Here we go again with another winter. Driving big trucks & being based out of Winnipeg means for the next 6 months we will face winter driving, often treacherous driving, conditions every run. This is never a fun time of year in the trucking business.
Passing and changing lanes is a maneuver that carries a lot of risk even when driving conditions are great. Mostly it’s perceived to be a simple maneuver. We do it almost out of reflex and we can get lazy about it. However, it’s something we do many times per day, big trucks have huge blind spots, and four wheelers often race us to prevent us from getting in front of them.
Additional Risk Passing in Winter Driving Conditions
Snow, icy roads, and limited visibility make lane changes more challenging in the winter months.
In a snow covered lane you can blind other drivers when you pass and/or be blinded as you pass. Multiple vehicles who can’t see past the nose of their vehicles is a nice recipe for a multiple vehicle highway crash.
When the conditions dictate slower highway speeds passing takes longer. This increases the time of your interaction with other motorists on the road. You’re at more risk the longer you’re in the passing lane beside another vehicle reducing escape routes if evasive action has to be taken in case of an emergency.
The left lane on an interstate highway is less used and can be far more icy that the right travel lane. Just because you have traction in your lane doesn’t mean you will have the same traction 8 feet to the left.
You’ll need to accelerate in the left lane. Accelerating and travelling at a higher rate of speed will require more traction to maintain control of the vehicle. Your lane might be good for the speed your travelling now, but maybe not at a higher rate of speed. It’s always better to travel slower in adverse conditions.
On two lane highways, you pass using the oncoming lane. The increased time it takes to pass heightens the risk of everyone around you. Coupled with reduced visibility and uncertain surface conditions you really need to be motivated to pass a slower vehicle to accept such risk.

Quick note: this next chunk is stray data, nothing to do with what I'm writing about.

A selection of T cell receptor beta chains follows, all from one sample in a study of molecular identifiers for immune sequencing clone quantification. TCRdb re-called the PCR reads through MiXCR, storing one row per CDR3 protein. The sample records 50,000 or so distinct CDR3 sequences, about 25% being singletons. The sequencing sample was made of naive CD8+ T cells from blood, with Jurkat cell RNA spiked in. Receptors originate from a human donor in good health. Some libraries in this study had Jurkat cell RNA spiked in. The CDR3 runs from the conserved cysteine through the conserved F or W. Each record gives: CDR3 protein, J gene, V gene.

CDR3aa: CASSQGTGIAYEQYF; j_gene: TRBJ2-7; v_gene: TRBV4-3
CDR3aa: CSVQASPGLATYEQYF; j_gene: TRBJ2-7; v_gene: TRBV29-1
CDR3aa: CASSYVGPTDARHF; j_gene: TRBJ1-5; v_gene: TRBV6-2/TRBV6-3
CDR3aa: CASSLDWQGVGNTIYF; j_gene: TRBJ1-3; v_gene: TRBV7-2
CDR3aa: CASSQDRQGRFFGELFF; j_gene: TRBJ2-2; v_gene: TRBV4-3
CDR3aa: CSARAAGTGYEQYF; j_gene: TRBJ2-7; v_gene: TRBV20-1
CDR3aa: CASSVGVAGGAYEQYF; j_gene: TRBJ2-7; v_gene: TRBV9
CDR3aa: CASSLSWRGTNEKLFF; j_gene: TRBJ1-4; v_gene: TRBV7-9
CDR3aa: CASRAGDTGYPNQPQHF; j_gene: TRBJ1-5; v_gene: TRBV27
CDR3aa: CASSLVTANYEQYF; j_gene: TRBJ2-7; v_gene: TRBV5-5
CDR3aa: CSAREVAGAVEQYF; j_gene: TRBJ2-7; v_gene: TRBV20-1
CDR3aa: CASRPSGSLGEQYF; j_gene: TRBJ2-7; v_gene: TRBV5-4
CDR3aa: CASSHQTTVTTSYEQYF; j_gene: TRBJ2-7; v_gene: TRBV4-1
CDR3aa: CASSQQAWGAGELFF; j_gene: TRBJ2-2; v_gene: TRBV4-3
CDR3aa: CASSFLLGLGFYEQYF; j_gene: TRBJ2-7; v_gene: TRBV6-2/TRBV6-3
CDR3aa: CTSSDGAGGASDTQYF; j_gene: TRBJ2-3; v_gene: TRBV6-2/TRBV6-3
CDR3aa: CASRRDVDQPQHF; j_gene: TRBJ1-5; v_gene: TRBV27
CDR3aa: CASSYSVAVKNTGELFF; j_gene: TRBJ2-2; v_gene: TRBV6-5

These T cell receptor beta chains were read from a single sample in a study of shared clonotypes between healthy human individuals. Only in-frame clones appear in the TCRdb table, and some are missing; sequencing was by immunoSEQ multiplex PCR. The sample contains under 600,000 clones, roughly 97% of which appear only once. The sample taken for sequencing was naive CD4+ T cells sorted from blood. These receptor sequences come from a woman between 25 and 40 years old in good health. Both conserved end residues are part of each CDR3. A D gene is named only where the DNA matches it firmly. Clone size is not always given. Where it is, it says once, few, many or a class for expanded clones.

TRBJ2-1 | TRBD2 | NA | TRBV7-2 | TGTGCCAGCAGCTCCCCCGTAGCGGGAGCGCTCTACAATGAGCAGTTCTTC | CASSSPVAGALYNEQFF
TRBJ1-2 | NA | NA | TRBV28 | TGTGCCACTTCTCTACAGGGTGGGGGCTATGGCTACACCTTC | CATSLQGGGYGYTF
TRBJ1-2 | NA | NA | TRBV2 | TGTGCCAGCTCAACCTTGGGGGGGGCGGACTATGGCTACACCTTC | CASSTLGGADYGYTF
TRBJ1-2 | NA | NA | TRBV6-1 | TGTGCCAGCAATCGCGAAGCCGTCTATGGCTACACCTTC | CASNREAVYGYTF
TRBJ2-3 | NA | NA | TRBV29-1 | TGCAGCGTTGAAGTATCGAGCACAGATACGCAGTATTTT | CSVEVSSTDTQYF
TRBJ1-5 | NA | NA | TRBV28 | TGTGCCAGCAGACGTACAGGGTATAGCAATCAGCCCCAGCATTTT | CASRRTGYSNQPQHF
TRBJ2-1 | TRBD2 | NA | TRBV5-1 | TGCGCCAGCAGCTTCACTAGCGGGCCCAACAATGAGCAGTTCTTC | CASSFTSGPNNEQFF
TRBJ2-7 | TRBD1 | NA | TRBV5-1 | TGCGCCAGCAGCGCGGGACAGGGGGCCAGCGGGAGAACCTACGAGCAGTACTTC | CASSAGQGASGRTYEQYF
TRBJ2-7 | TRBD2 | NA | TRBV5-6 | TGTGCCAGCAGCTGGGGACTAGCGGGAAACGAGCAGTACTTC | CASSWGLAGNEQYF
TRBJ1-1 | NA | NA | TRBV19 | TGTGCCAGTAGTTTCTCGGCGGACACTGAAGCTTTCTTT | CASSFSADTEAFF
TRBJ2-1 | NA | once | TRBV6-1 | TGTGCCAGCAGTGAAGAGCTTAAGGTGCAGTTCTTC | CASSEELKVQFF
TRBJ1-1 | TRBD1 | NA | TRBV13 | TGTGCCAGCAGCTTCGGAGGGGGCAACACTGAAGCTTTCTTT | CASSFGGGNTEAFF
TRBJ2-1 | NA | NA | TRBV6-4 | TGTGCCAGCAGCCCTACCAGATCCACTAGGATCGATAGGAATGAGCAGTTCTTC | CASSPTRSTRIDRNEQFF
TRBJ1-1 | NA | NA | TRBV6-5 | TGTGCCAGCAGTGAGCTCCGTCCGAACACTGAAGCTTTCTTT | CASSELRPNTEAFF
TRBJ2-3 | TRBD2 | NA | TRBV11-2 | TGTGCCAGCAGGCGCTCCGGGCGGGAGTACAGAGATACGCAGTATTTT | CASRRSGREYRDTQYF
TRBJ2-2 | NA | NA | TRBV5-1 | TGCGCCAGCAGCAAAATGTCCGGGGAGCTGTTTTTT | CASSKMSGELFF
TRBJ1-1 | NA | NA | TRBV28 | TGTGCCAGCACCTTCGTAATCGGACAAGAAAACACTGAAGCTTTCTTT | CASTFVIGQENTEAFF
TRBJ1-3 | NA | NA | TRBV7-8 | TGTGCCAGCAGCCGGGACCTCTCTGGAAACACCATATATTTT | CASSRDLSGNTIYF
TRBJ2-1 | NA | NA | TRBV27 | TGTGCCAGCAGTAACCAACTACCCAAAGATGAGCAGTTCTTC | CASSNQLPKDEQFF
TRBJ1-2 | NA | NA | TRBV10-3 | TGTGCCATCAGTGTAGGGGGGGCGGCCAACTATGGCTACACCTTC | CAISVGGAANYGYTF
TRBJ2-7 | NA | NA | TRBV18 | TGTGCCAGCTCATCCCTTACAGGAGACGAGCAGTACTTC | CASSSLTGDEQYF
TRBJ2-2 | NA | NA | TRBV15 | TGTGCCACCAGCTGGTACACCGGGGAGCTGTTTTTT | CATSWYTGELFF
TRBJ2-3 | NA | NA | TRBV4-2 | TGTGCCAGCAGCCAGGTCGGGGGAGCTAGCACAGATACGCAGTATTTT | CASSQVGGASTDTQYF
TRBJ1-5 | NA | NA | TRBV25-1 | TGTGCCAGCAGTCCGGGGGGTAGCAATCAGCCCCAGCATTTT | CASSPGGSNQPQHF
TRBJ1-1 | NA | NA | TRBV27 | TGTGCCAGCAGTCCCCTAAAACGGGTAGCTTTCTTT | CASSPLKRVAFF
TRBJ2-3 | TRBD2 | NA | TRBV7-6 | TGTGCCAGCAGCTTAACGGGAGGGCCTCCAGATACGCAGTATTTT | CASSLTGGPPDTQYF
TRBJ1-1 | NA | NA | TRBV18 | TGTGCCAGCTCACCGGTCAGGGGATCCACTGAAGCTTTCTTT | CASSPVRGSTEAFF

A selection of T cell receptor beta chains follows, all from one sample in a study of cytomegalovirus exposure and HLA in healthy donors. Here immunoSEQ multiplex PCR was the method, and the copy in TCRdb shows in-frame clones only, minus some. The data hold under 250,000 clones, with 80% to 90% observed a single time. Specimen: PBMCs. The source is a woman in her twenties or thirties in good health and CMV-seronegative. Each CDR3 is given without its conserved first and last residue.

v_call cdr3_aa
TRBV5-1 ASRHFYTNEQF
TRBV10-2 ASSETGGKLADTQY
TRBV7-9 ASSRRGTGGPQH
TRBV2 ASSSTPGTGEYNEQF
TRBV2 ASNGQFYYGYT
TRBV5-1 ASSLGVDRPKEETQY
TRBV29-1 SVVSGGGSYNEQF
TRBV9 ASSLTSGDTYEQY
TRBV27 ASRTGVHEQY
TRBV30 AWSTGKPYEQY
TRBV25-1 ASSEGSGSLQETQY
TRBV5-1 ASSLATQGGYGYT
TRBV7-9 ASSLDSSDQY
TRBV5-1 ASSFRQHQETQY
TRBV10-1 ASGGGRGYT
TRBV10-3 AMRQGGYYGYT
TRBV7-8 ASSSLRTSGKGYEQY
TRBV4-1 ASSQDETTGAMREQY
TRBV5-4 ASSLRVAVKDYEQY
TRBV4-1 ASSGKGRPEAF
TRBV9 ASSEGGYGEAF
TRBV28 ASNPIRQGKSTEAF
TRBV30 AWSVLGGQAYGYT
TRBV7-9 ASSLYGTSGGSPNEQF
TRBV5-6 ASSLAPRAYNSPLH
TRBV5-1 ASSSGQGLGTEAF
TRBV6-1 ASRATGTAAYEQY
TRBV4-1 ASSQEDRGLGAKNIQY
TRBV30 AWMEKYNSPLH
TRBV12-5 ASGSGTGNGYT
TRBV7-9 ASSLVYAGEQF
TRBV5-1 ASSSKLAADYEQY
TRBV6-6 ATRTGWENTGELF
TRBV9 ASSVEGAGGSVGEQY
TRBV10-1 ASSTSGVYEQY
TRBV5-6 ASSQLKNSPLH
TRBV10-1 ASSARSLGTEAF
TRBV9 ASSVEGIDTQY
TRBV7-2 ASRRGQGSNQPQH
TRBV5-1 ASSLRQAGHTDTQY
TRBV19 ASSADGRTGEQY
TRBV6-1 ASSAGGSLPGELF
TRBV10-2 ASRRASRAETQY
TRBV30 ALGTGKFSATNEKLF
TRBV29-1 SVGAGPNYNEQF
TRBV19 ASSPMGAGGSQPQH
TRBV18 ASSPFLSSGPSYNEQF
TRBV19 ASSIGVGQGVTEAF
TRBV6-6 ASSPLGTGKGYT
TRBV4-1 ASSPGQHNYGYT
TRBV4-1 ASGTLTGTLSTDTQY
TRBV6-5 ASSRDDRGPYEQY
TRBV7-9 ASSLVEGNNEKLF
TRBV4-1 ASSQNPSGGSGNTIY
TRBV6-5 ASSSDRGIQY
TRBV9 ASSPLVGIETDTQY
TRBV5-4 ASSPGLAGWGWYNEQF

The truck driver in front of you may have recently had a different experience on the road. That driver may have just had the drives slip and is aware the road conditions are worse than you think. He/she might be new to the industry and is a little freaked out about the current driving conditions. Passing and possibly blinding them with snow can easily cause an accident. Consideration for others on the road is part of being a professional and taking cues from other professionals can give you a better sense of the current driving conditions.
- Your CB radio can really help in bad weather. Keep your radio on and communicate with other trucks when you attempt to pass or are being passed.
- Help out other motorists when you’re being passed. Reducing your speed slightly and flashing them in can help them pass safely.
- The surface condition of the left lane can be very different than your current lane. Take visual cues and look for snow pack and drifting and watch the reflection of lights on the road surface. These are only a few clues about the surface conditions.
- Assume there is black ice and reduced traction in the left lane then consider if it’s safe to be in at higher speeds. Never assume the lane is as good or better than the lane you’re currently traveling.
- Easy into the lane. Don’t jerk the wheel to get into, and out of, the lane.
- Let vehicles who are coming up on you, in the left lane, pass you before you initiate passing a slower vehicle. Don’t force them to hit their breaks or considerably reduce their speed.
- Remember wind and blowing snow can ice up a lane. If it’s blowing assume the worst for the road surface.
Do You Really Need to Pass
How much time are you really going to save? If another vehicle is going dangerously slow then it maybe safer to overtake and pass. If you know you’re going to be stopping soon then following at a safe distance might be safer than accepting the risk of passing just to save, literally, a couple of minutes.
We face higher risk of an accident just by being on the road as much as we are and driving large heavy combination vehicles. Reducing risk and not accepting needless risk improves our odds of not being in an accident. No one ever expects to be in or cause an accident before they take an action. What if the action you’re about to take increases your risk and then causes an accident? Professional drivers need to be professional at risk assessment.
No load or delivery time is worth causing, or being involved in, an accident. At Len Dubois Trucking safety comes first. Drivers are expected to conduct their duties in a safe manner. We understand the challenges winter driving conditions present. If your going to be late due to driving conditions just contact dispatch and the clients affected. Safety is a team effort!